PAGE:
Living Our Mission in the Lower School
An interview with Abby Zwetchkenbaum, 5th Grade Teacher and DEI Coordinator
The DEI Coordinator is a newly formed volunteer role that started at the Lower School this year. We sat down with Abby Zwetchkenbaum, 5th Grade Language Arts Teacher, 5th Grade Team Lead, and DEI Coordinator, to hear about how this role is making an impact at Carroll.
What is a DEI Coordinator?
Abby: The DEI coordinator position began as a way to ensure we have someone in every grade level at the Lower School thinking of ways to include diversity, equity, and inclusion in our curricula. Together, the DEI coordinators make sure each grade includes all kinds of holidays, talking points around current events, and opportunities for social justice conversations.
Why is this work personally important to you?
Abby: I became a teacher because it was an actionable way for me to connect with students and make a difference in their lives—making sure all my students felt valued, safe, and included. Before taking on my role as a DEI coordinator, I worked to incorporate equity and inclusion into the activities and projects I was planning. What books are we choosing? Whose stories are we reading? How do we include a diverse mix of voices into the Language Arts curricula?
In my work as DEI coordinator, and in our faculty learning groups this year, we have also been thinking about inclusive vocabulary. What do all these terms mean, and why are they important?
All of this work aligns with my personal mission to make the world a better place through how I educate my students.
How does your work as a DEI Coordinator play out in the classroom?
Abby: Last year, our 4th and 5th Grade students took a class in social justice. This year, the Lower School added a schoolwide “Team Time” class to focus on DEI topics and conversations. In the 5th Grade, we did a project on heritage, through which we invited students to think about their own heritage: where they come from, the story behind their name, and so on.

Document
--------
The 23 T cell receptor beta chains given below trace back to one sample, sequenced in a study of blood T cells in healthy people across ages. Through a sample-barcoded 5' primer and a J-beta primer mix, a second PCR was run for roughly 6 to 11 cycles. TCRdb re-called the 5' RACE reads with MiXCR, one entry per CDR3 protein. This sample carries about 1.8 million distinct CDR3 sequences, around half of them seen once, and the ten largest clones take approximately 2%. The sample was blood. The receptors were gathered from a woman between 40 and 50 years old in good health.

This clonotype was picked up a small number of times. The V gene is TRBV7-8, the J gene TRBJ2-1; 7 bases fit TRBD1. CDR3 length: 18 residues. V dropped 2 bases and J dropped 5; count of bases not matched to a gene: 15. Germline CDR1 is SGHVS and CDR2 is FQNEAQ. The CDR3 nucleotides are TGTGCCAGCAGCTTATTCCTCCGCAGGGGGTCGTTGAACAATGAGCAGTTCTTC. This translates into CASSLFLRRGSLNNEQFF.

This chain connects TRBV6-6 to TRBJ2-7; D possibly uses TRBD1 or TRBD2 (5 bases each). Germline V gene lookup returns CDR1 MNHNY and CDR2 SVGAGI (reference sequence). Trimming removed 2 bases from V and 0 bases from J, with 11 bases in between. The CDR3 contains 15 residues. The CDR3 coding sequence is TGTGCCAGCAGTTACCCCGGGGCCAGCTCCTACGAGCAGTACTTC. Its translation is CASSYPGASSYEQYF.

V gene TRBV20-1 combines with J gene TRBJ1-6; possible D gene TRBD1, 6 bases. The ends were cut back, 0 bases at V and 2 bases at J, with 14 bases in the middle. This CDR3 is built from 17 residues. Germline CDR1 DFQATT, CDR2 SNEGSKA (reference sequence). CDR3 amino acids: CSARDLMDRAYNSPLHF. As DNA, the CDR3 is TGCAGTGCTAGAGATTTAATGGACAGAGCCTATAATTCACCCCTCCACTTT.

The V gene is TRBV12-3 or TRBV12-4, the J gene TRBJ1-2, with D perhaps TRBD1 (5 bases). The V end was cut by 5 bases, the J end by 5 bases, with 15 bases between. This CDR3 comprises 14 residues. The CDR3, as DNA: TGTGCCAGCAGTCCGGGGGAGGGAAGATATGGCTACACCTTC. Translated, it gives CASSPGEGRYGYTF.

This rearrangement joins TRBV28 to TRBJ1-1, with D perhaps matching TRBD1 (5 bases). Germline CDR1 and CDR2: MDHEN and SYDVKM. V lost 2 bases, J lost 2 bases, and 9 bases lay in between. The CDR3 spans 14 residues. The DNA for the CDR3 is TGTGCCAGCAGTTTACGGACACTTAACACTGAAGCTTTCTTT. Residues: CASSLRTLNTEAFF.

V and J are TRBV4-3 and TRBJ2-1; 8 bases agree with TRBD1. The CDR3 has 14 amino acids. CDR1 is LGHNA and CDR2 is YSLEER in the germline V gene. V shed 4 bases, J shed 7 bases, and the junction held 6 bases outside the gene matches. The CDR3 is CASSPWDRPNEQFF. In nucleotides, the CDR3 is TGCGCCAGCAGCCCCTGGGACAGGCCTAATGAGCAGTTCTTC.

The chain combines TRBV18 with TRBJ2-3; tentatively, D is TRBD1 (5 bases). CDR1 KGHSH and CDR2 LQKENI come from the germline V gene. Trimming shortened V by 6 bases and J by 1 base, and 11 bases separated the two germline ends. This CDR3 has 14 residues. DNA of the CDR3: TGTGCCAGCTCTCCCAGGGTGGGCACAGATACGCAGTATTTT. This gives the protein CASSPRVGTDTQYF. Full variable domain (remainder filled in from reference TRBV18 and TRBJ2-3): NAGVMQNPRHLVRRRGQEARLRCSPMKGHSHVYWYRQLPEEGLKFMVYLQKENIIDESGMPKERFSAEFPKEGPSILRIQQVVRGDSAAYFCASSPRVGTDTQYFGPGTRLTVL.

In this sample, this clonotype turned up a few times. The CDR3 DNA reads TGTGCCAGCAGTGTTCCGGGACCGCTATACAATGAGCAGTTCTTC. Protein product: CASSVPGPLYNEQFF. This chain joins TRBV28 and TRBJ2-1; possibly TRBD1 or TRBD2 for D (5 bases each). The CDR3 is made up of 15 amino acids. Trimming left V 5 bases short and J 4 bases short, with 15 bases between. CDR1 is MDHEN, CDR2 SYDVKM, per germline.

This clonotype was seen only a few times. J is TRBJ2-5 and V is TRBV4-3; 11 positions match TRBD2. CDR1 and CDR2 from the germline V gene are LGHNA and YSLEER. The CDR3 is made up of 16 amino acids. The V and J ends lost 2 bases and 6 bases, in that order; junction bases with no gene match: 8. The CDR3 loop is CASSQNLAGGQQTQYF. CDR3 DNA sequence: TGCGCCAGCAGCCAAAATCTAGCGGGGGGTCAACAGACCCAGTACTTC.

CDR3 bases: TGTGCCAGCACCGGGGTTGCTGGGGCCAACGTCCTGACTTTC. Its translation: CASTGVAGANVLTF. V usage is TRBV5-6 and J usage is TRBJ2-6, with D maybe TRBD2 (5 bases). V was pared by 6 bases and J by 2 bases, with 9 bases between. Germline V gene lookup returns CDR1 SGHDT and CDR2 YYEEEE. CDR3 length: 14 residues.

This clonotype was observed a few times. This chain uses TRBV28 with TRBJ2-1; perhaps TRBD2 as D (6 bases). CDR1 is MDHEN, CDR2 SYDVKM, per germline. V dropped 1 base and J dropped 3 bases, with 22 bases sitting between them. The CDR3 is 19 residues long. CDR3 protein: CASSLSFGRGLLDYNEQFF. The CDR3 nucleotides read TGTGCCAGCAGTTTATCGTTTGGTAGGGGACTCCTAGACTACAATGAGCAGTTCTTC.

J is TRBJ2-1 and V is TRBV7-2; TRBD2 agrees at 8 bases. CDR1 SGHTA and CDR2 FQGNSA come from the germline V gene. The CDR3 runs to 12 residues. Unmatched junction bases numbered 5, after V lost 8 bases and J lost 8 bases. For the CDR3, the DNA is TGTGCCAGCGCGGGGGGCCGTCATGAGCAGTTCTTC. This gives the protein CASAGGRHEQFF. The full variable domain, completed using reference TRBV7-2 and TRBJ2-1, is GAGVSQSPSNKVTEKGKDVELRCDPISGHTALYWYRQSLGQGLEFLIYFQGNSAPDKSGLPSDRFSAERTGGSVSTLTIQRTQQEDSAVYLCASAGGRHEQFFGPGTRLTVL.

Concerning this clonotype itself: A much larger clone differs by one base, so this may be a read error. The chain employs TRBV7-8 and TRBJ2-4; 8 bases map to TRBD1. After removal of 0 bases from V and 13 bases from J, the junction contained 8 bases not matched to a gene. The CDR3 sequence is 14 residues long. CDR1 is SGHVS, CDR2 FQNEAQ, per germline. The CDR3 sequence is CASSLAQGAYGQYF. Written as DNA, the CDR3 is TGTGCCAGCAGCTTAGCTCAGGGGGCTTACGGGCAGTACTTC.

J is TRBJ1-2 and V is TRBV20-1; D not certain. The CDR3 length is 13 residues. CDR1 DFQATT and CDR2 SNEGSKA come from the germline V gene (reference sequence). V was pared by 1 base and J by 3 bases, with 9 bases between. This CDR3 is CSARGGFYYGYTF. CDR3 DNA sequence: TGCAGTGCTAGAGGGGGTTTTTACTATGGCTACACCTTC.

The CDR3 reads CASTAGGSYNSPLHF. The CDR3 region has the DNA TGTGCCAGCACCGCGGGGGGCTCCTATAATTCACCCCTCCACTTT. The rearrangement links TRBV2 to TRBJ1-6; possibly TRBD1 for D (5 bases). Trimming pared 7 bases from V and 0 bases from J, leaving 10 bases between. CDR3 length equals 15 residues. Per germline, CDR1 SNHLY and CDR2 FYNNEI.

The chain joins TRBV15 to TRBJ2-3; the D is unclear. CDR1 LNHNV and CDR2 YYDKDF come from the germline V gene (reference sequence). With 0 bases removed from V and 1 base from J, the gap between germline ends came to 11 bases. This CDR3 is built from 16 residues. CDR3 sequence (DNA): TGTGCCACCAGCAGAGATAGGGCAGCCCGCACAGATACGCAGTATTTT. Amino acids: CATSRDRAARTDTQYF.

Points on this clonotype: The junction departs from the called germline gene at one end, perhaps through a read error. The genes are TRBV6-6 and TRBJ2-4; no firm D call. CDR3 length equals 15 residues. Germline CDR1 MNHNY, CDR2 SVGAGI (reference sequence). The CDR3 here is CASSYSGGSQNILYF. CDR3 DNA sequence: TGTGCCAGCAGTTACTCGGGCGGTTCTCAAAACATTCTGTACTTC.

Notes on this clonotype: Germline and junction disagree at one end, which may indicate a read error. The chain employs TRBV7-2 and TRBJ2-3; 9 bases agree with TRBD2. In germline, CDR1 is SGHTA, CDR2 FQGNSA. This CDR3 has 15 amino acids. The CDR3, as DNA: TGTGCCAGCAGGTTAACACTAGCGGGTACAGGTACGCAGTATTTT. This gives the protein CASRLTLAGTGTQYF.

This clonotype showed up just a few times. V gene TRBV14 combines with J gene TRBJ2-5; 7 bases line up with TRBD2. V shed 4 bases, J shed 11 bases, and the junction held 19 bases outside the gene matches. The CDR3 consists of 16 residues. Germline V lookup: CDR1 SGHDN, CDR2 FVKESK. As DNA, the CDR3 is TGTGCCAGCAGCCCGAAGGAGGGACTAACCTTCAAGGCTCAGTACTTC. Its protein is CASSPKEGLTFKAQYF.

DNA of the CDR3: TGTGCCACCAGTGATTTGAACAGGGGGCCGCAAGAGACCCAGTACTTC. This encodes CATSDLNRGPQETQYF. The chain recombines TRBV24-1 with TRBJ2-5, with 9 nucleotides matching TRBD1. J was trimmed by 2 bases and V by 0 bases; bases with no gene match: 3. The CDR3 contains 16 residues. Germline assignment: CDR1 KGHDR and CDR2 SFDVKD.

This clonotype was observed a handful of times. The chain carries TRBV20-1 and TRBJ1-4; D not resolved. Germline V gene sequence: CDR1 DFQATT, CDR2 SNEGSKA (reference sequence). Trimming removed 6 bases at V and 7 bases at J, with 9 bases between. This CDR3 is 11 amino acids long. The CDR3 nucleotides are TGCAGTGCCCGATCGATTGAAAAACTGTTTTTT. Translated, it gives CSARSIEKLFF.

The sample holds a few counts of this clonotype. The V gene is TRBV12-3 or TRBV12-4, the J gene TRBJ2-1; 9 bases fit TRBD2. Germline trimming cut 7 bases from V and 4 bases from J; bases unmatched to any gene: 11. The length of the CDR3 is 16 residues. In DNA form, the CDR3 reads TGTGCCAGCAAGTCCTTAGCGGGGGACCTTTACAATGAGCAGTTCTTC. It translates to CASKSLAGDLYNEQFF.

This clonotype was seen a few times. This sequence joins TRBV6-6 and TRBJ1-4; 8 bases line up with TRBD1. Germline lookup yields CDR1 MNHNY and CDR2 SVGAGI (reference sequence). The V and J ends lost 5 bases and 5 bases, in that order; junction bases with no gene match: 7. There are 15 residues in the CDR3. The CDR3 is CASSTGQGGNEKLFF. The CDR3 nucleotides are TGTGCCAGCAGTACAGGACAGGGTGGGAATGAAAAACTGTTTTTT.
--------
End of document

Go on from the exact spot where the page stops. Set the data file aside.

Our goal was to have each student consider their own identity before we moved onto activities around perspective-taking. It’s important for our students to know who they are before they can understand others.
How do you see the school’s mission in this work?
Abby: We’ve spent a lot of time over the past three years focusing on diversity with our faculty and staff, and now it's filtering into the classrooms. We’re better able to infuse this focus into the School’s mission and culture when we’re intentional about ensuring different people's voices and perspectives are heard.
I think this work also gives teachers permission to design curricula to ensure we’re seeing things in the most inclusive way possible. We are asking “Who is included when I plan this lesson?” versus “How do I teach this lesson?” It’s a shift in perspective that makes all the difference.
What have been some highlights of your role as DEI coordinator?
One of the highlights has continued to be getting together as the DEI coordinator group, brainstorming different curriculum ideas, and thinking about ways to deal with certain situations.
I have also enjoyed incorporating DEI activities into our morning meetings and “Team Time” blocks in a more intentional way. In February, for Black History Month, we spent time spotlighting different black people--not just those who overcame strife, but brilliant people doing brilliant things. These are conversations we should be having all the time, though—not just for one month.
What do you love about this work?
Abby: School is a beautiful place to talk to young people—to help them to think about things critically, and to show them ways to be inclusive. When they have these conversations as children, it helps them to become more empathetic later in life—and to become people who make a real difference in the world around them.
This article is part of a series from Carroll Connection 22-23: Living our mission every day as an inclusive community of learners
- Carroll Connection 2022-23